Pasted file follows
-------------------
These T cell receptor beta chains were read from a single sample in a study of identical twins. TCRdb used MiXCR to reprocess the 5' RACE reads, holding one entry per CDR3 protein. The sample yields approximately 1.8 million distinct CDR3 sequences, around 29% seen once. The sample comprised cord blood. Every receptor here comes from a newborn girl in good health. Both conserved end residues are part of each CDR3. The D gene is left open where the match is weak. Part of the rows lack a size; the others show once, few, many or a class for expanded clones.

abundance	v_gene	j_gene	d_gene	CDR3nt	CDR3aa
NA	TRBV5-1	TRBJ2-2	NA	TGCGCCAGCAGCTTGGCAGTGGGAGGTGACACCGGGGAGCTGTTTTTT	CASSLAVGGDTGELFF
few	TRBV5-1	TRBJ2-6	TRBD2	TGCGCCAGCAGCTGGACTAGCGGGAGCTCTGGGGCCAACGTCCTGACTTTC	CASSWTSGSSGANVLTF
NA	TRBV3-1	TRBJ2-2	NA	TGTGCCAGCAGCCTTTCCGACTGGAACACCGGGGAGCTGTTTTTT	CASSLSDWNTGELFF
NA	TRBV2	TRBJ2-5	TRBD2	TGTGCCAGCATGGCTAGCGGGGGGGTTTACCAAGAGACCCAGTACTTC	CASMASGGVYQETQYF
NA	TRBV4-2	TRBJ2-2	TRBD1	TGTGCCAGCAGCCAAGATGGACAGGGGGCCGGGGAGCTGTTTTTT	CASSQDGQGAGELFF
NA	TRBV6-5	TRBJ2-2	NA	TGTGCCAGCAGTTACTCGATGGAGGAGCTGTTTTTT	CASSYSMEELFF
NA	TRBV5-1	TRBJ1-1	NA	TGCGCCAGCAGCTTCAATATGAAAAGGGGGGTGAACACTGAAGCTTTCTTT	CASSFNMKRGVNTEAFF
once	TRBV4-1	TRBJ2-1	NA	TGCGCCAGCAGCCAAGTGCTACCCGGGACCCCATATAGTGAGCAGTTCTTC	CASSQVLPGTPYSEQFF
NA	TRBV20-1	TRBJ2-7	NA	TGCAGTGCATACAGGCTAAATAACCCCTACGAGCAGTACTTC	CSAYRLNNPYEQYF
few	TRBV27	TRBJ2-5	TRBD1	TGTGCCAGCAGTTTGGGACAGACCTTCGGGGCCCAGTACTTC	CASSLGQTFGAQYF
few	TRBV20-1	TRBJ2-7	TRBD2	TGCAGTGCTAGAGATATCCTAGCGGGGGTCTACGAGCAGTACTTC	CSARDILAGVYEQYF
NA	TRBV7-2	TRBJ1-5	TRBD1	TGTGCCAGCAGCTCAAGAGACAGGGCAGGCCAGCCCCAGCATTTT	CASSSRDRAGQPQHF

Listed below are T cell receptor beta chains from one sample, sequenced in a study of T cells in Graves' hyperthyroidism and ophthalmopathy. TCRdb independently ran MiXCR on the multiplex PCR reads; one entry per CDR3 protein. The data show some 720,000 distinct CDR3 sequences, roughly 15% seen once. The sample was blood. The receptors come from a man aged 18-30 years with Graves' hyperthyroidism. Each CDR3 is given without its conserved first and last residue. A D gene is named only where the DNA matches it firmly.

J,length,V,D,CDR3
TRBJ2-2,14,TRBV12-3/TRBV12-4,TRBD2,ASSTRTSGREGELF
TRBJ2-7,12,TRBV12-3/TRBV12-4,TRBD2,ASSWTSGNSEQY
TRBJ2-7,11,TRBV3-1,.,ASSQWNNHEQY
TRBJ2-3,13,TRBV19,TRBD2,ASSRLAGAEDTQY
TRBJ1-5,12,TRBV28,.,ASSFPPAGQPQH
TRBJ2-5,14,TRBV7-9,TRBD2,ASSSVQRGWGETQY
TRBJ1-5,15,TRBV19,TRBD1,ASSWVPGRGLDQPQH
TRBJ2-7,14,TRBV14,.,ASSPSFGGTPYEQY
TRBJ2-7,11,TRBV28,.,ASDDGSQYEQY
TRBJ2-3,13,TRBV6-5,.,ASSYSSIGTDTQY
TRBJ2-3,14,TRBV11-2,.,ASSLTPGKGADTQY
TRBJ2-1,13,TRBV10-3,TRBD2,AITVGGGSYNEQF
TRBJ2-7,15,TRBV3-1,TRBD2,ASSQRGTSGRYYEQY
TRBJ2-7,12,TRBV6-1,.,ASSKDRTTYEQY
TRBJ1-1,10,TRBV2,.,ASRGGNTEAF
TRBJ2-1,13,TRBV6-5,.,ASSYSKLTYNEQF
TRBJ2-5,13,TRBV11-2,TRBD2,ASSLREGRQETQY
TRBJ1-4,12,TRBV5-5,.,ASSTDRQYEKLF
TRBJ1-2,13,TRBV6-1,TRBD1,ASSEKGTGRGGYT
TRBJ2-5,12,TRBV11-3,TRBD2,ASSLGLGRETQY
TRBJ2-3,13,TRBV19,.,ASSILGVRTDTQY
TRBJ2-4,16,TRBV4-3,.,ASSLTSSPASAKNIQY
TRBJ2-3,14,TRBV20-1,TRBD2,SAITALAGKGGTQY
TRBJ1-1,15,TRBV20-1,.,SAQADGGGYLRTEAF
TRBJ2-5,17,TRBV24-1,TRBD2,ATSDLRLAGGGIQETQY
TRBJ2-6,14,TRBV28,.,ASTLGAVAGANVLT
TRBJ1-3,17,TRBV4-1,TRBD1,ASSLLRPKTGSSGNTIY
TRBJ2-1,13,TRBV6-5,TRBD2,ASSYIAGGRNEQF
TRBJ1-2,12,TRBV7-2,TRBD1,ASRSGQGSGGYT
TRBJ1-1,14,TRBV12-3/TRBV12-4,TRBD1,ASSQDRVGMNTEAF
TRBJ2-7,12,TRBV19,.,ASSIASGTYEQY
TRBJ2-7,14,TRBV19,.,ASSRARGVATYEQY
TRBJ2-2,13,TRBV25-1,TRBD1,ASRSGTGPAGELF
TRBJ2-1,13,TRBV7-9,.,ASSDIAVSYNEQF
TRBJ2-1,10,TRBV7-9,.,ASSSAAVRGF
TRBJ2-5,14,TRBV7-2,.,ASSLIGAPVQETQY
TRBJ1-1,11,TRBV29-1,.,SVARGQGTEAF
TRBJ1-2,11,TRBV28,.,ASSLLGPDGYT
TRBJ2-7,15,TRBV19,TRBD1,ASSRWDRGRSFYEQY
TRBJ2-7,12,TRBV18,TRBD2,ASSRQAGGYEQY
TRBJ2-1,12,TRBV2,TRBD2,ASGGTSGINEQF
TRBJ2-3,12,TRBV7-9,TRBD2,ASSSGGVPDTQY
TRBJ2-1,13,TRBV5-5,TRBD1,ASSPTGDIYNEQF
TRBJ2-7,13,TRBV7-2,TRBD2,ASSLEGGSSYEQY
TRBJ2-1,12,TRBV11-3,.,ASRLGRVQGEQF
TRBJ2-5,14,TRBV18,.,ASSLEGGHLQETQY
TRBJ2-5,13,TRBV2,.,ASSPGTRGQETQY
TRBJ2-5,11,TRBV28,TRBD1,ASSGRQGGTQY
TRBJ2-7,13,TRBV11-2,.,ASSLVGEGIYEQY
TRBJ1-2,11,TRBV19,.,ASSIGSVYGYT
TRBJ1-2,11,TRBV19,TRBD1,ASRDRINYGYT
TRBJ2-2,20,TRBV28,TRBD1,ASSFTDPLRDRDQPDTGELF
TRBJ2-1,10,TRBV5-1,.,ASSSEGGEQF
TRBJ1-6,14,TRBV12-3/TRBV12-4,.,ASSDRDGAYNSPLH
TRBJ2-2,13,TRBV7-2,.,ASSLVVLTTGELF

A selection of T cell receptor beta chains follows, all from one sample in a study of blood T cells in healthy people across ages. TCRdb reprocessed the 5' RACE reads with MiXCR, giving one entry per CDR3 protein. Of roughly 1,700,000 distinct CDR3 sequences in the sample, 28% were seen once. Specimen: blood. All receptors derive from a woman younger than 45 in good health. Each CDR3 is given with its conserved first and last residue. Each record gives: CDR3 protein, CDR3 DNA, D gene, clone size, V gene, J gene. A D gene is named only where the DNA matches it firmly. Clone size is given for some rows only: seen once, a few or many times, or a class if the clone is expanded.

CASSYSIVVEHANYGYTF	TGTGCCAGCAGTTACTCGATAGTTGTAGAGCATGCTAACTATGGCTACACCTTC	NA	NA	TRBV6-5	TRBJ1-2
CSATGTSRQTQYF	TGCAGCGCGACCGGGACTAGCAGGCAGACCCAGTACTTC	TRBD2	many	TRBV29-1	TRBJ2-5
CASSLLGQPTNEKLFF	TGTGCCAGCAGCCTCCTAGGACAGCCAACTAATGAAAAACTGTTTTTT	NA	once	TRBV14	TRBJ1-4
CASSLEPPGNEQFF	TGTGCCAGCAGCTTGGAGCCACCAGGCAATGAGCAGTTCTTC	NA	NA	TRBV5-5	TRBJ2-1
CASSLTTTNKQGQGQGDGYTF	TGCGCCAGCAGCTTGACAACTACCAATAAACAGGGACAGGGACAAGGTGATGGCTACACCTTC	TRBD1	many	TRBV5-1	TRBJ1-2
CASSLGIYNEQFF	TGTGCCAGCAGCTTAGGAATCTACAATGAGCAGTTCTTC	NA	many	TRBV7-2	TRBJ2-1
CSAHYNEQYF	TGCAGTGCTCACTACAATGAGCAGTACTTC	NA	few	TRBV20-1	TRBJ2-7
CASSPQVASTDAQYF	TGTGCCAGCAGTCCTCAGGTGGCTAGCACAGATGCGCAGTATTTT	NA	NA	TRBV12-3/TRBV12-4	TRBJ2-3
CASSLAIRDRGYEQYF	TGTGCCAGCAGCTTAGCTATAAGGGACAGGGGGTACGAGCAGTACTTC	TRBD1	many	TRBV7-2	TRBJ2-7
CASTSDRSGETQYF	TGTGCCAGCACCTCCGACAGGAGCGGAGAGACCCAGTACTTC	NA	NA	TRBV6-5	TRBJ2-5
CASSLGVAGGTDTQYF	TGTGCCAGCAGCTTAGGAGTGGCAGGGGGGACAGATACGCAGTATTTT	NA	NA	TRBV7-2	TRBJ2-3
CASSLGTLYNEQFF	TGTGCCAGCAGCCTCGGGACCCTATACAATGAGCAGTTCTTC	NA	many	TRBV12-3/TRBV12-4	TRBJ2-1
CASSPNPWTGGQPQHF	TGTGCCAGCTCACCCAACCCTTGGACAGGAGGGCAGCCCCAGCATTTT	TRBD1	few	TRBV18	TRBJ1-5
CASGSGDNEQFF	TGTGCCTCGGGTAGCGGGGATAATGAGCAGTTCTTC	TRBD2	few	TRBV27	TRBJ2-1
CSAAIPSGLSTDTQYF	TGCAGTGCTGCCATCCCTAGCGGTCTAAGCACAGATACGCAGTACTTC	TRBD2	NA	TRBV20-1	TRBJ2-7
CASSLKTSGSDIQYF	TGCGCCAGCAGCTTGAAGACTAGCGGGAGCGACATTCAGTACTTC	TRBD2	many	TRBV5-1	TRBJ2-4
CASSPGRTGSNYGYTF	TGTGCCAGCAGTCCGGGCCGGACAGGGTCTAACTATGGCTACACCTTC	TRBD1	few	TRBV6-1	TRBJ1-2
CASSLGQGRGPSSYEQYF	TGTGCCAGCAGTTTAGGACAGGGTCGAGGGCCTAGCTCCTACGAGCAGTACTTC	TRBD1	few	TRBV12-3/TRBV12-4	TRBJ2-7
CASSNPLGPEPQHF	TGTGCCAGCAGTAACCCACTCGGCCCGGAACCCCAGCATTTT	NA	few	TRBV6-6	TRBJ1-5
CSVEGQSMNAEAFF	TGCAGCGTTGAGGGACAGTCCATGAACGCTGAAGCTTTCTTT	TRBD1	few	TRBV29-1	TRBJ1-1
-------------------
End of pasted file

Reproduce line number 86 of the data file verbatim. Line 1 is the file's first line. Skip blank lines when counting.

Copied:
CASGSGDNEQFF	TGTGCCTCGGGTAGCGGGGATAATGAGCAGTTCTTC	TRBD2	few	TRBV27	TRBJ2-1